Creating a risk assessment takes 5 simple steps. It is important that a Competent Person covers all these steps in detail to create a risk assessment that is compliant and protects your staff and members of the public. We’ve included some things you should consider relating specifically to controlling the spread of Coronavirus.

1. Identify the hazards

The first step in the process, and an important step. Look around your premises – if an infected person were to enter your property, either a visitor or staff member, what hazards would be caused? How would this then affect the none-infected staff members of visitors?

Try to approach this in terms of what areas they would make contact with, which areas are high traffic. Consider what tasks staff are completing in certain areas, what equipment is being used and what PPE is currently provisioned. This should give you a good idea of the hazards posed by a potential Coronavirus infection.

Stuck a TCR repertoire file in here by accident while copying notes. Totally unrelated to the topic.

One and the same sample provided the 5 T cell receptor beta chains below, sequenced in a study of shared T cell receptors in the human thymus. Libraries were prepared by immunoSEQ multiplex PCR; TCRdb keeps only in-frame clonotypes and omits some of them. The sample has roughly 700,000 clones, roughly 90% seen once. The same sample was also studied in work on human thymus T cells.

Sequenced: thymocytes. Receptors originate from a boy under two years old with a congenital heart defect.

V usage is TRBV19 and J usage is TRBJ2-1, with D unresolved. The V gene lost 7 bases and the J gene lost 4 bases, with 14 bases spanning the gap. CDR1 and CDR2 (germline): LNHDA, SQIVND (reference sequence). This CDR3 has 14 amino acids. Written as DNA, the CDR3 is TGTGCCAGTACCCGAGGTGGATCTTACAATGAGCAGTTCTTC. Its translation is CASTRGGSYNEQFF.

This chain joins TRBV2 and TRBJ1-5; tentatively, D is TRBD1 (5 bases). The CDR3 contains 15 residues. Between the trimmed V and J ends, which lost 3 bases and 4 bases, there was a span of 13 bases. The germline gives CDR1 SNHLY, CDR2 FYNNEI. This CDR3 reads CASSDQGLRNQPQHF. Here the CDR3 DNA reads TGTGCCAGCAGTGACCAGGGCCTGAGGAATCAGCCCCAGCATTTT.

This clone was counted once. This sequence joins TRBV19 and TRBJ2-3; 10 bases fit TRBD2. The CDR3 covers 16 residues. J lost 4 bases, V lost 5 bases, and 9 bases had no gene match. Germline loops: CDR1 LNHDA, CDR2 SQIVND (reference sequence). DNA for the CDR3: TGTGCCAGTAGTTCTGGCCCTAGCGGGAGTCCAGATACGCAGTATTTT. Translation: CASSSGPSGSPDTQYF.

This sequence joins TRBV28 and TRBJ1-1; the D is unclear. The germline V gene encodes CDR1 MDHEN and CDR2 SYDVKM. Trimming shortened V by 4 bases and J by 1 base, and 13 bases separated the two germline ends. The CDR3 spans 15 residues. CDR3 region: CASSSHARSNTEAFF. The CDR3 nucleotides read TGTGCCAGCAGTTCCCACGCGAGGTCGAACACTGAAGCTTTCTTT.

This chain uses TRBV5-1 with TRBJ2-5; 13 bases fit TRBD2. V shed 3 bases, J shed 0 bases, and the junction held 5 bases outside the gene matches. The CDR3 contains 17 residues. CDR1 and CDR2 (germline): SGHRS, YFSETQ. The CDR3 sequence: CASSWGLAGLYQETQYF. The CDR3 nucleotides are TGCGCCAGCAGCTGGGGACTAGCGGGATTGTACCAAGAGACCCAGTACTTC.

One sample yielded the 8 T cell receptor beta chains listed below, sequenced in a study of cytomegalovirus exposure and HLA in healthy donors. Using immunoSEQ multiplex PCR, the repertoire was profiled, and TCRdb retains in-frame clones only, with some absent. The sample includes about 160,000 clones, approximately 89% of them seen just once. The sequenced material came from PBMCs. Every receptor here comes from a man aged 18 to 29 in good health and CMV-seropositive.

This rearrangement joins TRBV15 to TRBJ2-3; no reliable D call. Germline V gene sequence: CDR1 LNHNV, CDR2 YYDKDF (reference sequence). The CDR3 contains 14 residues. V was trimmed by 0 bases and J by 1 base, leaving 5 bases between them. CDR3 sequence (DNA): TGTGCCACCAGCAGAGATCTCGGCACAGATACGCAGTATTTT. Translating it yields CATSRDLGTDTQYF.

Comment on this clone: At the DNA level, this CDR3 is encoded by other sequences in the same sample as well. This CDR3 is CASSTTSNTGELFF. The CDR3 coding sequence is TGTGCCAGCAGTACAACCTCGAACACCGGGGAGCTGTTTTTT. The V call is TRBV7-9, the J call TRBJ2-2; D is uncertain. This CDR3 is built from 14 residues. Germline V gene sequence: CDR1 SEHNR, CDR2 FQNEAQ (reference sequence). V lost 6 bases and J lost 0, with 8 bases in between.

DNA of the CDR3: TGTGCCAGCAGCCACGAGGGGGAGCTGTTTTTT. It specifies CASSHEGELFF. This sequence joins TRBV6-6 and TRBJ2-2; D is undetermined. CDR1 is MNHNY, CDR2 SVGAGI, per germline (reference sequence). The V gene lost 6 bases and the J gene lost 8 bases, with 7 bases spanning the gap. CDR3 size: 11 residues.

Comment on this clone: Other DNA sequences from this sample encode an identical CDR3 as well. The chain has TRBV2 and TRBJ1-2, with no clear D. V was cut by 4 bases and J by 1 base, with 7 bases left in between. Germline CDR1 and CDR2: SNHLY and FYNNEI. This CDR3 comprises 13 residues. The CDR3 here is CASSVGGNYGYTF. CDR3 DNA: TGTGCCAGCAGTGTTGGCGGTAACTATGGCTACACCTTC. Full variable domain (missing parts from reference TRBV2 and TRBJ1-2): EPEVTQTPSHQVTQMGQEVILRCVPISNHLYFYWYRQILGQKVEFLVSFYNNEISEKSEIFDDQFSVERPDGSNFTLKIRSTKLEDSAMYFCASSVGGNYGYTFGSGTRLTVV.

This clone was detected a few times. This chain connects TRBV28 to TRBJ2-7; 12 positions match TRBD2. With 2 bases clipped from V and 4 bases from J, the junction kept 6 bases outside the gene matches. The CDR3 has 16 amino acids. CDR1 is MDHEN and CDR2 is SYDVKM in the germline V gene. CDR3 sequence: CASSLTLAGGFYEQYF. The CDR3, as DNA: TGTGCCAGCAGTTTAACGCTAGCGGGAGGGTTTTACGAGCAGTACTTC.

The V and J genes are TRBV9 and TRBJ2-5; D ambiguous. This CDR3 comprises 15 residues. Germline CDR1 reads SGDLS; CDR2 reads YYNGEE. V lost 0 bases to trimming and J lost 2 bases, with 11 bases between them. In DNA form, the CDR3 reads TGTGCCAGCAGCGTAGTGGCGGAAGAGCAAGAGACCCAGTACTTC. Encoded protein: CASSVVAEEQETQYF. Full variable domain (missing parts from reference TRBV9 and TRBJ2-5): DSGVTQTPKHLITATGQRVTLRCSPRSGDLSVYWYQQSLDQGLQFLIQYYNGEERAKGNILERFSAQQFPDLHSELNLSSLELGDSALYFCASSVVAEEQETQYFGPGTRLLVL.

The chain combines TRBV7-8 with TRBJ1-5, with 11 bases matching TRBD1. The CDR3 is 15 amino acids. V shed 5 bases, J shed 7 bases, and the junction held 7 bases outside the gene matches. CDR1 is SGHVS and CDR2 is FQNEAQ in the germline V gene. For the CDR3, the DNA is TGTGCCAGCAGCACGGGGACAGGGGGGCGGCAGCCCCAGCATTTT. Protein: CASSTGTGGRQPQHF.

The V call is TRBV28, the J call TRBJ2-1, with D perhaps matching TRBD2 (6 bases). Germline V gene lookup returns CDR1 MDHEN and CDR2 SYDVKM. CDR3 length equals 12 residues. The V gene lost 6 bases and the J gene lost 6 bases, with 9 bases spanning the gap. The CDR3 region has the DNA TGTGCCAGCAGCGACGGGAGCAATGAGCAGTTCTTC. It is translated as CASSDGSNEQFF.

2. Decide who may be harmed and how

Based on the information gathered in the previous step, which members of staff (this could likely be all of them but to differing levels) would be affected by the hazard of Coronavirus being present in your property? Create a clear picture of who could be harmed and how, including to what level – consider individuals who are at a higher risk due to the tasks they carry out or their health such as having pre-existing medical conditions.

3. Assess the risks and control them

A competent person should now go through each risk and assess how likely they are to occur and how potentially severe. Follow this up by establishing how to control each risk in a reasonable manner. Control measures should include cleaning procedures, use of PPE and measures such as allowing staff members to work from home if possible.